Some government officials said the government now plans to implement a new Espionage Bill, which is currently in the drafting stage, and is expected to provide the authorities with more powers to combat foreign espionage. Additionally, Whitehall is considering initiating a large-scale review of the Official Secrets Act and redrafting it so as to include a foreign agent registration clause. The proposed clause would resemble the Foreign Agent Registration Act in the United States, which requires those working or lobbying on behalf of a foreign government —except accredited diplomats— to register with the authorities.

This would allow British authorities to arrest, deport or imprison those found working on behalf of foreign powers, even if they are never caught committing espionage or transmitting classified information to a foreign entity.

Author: Ian Allen | Date: 23 July 2020 | Permalink

Analysis: British report into Russian meddling leads to uncomfortable conclusions

British parliamentBritain is abuzz today with news of the long-awaited release of the Parliament’s report [.pdf] into Russian meddling in British politics. The report is the work of the Parliament’s Intelligence and Security Committee. Since 2013, the Committee has been appointed to oversee the work of Britain’s intelligence agencies. Almost all of its meetings are conducted behind closed doors, and its reports are vetted by the spy agencies prior to release. By law, the Committee cannot make its reports public without previously submitting them for approval to the Office of the Prime Minister.

In the past it has taken no more than 10 days for the Committee’s reports to be approved by the prime minister. This particular report, however, which concerns —among other things— Russian meddling into British politics, took considerably longer. It was given to the prime minister on October 17. But by November 6, when parliament was dissolved in preparation for the election that brought Boris Johnson to power, it had not been approved. It finally came out yesterday, after numerous and inexplicable delays. Many speculated that the government did not want to deal with the uncomfortable conclusions in the report.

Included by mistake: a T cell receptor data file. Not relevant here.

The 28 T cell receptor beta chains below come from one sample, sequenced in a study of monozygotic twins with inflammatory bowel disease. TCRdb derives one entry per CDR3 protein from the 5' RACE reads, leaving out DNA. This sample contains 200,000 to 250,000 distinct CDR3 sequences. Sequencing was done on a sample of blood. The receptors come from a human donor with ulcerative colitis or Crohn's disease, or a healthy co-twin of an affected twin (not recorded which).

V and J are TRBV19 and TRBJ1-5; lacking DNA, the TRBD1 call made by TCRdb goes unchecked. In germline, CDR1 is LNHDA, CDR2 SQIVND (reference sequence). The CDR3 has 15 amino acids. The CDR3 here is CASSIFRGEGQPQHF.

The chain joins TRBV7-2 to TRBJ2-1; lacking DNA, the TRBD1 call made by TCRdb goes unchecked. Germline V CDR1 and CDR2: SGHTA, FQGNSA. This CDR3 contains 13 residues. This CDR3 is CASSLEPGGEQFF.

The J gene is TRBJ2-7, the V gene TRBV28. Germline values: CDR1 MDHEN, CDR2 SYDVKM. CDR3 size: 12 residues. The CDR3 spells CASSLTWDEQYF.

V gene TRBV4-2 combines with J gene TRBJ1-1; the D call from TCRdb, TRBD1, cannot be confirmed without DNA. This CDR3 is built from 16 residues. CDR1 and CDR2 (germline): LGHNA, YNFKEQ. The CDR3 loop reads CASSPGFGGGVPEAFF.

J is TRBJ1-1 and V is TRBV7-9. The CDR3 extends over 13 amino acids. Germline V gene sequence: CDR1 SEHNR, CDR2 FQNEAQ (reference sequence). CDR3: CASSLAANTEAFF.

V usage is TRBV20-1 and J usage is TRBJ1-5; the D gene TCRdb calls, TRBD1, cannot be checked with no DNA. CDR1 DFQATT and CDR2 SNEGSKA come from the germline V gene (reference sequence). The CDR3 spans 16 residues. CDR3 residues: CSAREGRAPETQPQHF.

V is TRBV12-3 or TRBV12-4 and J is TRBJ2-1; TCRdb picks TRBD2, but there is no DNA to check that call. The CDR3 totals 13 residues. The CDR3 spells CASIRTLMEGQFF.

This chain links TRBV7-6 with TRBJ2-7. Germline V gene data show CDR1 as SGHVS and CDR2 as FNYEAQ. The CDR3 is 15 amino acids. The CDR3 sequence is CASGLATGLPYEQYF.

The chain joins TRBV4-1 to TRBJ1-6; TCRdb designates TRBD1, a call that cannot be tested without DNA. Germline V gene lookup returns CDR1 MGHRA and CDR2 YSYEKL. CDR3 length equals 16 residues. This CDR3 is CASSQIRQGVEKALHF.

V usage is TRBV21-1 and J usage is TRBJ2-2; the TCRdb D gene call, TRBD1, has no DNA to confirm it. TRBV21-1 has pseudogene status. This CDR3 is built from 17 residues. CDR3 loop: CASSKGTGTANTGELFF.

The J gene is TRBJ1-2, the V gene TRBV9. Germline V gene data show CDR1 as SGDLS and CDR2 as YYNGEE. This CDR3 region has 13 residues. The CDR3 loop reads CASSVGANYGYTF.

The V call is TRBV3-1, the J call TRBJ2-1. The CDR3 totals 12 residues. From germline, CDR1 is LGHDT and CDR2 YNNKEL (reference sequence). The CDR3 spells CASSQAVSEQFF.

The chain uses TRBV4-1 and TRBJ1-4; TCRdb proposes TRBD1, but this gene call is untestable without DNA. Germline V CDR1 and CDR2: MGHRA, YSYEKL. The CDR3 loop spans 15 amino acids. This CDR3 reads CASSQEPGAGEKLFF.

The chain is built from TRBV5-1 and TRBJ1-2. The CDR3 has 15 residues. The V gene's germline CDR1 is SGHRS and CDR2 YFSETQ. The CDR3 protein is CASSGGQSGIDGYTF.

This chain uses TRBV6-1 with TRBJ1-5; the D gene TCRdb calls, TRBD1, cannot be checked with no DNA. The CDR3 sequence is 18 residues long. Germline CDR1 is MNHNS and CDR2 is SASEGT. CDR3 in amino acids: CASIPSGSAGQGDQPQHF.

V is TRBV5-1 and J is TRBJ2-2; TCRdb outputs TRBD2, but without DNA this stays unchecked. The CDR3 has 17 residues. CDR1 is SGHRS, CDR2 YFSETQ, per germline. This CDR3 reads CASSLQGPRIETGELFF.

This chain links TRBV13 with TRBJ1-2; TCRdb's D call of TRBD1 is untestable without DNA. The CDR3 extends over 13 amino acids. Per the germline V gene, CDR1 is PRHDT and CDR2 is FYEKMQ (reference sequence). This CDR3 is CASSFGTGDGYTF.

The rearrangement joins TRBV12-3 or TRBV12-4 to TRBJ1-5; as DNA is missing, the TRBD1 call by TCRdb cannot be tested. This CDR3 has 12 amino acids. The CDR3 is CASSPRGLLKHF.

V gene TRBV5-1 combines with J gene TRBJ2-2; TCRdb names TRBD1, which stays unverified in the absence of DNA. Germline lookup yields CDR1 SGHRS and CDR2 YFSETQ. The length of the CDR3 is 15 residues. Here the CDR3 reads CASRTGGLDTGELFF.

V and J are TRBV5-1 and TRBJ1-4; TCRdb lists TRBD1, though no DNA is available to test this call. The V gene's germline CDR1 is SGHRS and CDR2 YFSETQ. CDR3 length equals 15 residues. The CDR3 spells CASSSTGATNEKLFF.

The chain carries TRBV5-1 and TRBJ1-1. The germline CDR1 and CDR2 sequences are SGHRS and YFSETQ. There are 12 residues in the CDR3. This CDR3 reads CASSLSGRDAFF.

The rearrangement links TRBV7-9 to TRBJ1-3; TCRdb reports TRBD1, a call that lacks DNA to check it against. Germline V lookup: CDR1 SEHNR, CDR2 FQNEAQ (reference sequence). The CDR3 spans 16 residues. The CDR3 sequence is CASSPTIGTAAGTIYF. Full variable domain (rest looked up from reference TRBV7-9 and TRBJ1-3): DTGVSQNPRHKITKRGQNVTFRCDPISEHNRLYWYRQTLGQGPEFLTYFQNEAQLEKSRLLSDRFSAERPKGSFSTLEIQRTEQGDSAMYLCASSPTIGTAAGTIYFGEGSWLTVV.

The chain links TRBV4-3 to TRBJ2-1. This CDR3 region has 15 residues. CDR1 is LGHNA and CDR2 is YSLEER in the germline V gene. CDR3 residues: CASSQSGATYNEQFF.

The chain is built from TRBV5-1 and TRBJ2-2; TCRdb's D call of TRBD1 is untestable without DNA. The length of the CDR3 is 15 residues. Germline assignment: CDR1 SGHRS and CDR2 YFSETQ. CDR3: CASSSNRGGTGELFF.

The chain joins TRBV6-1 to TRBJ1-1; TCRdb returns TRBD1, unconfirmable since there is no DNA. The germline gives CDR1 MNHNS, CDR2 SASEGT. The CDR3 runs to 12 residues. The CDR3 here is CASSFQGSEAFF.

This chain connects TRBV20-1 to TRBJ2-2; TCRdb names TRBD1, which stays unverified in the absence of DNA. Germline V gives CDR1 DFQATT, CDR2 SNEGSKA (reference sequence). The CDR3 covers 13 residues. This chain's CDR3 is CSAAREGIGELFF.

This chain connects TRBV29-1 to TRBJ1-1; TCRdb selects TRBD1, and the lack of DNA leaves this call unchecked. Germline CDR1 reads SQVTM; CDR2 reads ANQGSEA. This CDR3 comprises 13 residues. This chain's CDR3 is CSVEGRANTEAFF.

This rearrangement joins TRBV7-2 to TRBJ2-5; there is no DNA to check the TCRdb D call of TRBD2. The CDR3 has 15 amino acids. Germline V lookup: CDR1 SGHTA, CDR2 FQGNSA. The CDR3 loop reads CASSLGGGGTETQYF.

Like all reports of its kind, this one will be politicized and used by Britain’s major parties against their rivals. But behind the politicking, the report makes for uncomfortable reading indeed. It shows that, not just British, but Western intelligence agencies as a whole, remain incapable of combating online psychological operations from foreign state actors —primarily Russia— aiming to influence Western politics on a mass scale.

This is ironic, because Western spy agencies used to be really good on Russia. In fact, during the Cold War that is all they did. Many years have passed since then, and many leading Western experts on Russia have either retired or died. Additionally, the attacks of September 11, 2001, turned the attention of Western spy agencies to terrorism by groups like al-Qaeda, and away from Russia. Meanwhile, back in Moscow, President Vladimir Putin, a former KGB officer, rebuilt the state and sought to reclaim Russia’s lost international prestige. This plan includes a page from the old KGB playbook: destabilizing Western nations through psychological operations that accentuate existing extremist tendencies from the left or right. Read more of this post

News you may have missed #911

HamasAnalysis: The outstanding issue of the Libyan intelligence services. The post of Chief of the Libyan Intelligence Service of Tripoli’s Government of National Accord (GNA) is still vacant. Therefore, this is an optimal situation for the Head of Tripoli’s government, who is currently pro tempore Director of the GNA agencies, while the struggle for the next Intelligence Service director is intensifying.

Hamas admits one of its number spied for Israel before defecting. Hamas deputy leader Moussa Abu Marzouk has confirmed Arabic media reports that Hamas commander Mohammad Abu Ajwa collaborated with and subsequently defected to Israel. The defection was first reported by Al-Arabiya, which said that Israel’s Mossad spy agency had recently facilitated the escape of senior commander Mohammad Abu Ajwa. According to Al-Arabiya, Abu Ajwa had previously led Hamas’s naval special forces.

Russia used US intelligence to target dissidents in Europe. Russia routinely exploited a US policy of increased information sharing to target Chechen dissidents, according to three law-enforcement and intelligence officials in Europe. The practice emerged after the Trump administration backed a policy of sharing more secret information with Russia, in hope of strengthening relations.